How to Prepare a Phareodus

by Constance Van Beek,
Preparator, Fossil Vertebrates
The Field Museum
Chicago, IL 60605

A 52 million year old fish fossil, a large predatory fish, Phareodus encaustis from the Green River Formation, was excavated in a Wyoming quarry and brought back to the Field Museum for fossil preparation in 2015. 'Fossil preparation' means removing rock or other materials (collectively known as 'matrix') from the fossil remains. There are various types of preparation, and removing the matrix from this ancient fish required 'mechanical preparation'. 

 The tools on the left connected to air hoses are micro-jacks. The two silver tools to their right are pin vises. The tool on the far right is for air abrasion. 

The tools on the left connected to air hoses are micro-jacks. The two silver tools to their right are pin vises. The tool on the far right is for air abrasion. 

Mechanical preparation was utilized in three stages with the appropriate tools. 

1. 'Micro-jack'- a range of miniature jack-hammers that run on compressed air removed the top layers of matrix, getting close to the bones and scales without touching them.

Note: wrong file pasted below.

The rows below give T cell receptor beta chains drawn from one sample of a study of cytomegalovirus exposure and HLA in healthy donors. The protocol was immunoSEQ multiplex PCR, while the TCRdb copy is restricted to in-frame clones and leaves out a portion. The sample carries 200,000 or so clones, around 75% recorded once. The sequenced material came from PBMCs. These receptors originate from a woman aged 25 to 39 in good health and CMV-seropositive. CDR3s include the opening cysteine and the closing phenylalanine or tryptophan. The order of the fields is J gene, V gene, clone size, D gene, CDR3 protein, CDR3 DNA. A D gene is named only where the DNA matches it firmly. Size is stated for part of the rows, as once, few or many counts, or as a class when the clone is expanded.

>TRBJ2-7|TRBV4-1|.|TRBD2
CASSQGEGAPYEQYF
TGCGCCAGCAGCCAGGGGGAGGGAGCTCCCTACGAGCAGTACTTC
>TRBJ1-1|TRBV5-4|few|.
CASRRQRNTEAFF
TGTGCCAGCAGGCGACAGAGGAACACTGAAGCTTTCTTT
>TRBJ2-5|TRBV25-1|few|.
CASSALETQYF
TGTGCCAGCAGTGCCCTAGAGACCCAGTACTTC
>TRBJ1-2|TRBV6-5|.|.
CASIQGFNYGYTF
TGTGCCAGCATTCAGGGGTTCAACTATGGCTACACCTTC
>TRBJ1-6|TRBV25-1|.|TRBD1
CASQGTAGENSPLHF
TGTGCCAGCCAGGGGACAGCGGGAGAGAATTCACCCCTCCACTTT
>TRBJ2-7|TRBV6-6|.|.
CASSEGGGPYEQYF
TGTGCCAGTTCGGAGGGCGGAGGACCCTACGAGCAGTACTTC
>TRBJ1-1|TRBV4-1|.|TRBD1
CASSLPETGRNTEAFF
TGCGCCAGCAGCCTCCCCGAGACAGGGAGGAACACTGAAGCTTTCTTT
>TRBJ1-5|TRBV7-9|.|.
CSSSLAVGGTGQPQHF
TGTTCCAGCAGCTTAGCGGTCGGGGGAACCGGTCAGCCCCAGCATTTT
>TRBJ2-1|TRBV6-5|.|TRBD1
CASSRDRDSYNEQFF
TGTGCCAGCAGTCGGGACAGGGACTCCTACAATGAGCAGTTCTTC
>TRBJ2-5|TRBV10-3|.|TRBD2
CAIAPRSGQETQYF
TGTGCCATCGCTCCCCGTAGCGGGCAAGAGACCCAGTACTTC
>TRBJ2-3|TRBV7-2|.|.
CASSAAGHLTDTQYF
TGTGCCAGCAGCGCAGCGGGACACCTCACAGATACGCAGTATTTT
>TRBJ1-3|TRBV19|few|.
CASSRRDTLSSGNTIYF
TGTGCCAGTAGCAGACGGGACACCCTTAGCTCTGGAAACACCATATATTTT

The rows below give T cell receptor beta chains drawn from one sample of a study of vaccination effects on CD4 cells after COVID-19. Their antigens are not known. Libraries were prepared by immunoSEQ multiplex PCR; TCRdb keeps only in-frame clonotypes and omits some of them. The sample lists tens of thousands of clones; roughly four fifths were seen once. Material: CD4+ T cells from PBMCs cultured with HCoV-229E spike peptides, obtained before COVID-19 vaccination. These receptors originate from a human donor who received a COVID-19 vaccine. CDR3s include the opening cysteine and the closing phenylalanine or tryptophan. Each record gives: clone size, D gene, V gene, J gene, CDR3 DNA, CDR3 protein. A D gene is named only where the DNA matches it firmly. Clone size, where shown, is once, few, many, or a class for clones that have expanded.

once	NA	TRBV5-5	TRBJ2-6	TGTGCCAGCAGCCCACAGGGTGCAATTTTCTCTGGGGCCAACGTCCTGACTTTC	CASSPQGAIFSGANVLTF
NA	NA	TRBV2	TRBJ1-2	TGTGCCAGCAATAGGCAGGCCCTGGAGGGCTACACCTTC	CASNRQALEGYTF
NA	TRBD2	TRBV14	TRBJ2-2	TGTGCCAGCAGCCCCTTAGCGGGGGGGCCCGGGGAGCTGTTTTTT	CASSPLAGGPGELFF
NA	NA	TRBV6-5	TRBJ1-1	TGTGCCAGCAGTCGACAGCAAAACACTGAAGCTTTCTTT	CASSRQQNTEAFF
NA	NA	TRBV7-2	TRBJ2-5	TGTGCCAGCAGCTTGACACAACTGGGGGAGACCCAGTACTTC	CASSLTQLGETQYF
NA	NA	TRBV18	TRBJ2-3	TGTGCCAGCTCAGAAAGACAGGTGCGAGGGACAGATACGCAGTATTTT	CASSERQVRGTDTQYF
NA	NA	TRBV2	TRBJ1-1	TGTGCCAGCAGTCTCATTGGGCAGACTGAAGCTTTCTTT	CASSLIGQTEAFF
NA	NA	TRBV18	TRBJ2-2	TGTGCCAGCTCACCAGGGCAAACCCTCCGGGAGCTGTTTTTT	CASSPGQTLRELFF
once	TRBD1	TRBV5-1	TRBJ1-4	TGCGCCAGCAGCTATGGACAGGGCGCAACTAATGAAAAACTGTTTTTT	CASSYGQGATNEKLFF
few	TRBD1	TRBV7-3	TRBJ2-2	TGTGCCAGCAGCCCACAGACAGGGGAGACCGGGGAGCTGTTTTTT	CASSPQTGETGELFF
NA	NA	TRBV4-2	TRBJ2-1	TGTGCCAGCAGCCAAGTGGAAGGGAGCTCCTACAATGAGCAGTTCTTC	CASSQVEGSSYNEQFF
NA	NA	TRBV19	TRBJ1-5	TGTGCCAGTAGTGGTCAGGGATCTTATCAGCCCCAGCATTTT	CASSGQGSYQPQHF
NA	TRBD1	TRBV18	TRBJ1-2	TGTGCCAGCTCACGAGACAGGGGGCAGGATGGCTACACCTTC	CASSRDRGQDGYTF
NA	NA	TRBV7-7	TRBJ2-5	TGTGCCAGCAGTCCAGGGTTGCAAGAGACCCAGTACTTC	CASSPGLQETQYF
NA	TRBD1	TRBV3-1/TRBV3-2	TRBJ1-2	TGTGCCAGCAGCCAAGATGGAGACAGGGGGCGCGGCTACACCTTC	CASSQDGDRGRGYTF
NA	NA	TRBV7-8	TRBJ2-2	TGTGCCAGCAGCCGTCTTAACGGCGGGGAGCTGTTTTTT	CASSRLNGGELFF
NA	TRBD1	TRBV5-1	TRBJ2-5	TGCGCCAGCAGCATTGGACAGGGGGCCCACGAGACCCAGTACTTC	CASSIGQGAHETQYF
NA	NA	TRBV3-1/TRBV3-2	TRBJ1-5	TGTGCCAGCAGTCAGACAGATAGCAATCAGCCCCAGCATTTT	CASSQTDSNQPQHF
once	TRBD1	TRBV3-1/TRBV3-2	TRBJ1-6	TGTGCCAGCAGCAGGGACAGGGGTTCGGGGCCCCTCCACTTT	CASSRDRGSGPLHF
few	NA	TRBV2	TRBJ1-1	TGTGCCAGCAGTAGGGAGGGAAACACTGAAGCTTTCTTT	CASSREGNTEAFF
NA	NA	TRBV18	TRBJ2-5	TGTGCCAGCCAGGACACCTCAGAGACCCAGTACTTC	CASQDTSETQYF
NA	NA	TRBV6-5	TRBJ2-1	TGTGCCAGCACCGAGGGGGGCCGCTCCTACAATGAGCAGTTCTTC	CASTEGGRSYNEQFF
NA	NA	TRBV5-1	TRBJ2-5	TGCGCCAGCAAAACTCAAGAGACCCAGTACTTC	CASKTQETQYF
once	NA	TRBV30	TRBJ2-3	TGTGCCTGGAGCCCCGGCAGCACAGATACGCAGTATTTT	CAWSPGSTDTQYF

2. 'Pin vise'- a hand-held pencil sized tool that holds a thin carbide rod, which can be sharpened to a super sharp point,was useful for delicate detail work. 

3. 'Air abrasion- a miniature sand-blaster that shoots out very fine abrasive powder from a small nozzle. The air pressure and powder flow was fine-tuned to remove matrix effectively without damage to the fossil. 

There were several large Phareodus candidates for this preparation project. All of them were digitally x-rayed to reveal features still hidden under limestone, and the best one was chosen for prep. 

The work began with micro-jack work. The prep started on the bigger bones of the skull, then moved on to the spine vertebrae. As more bones would be revealed, pin vise was used to define delicate details of bones and thin ribs and fin rays. 

The work proceeded from the skull to the torso of the fish ('length'), from its dorsal surface (top) to its ventral (bottom) ('width'). 

Finally, it was time for the super-fine detail work of prepping the fins and tail. There was also a light layer of matrix all over the fish in general. This detail work was done with air-abrasion, with both air pressure and powder flow set to 'low', so as not to damage the exposed bones and scales. 

A final light blowing of compressed air removed all traces of abrasive powder still clinging in spots. 

Total prep time exceeded 90+ hours. 

Voilá! Phareodus encaustis was now ready for its close-up, on view in The Secrets Of Fossil Lake exhibit.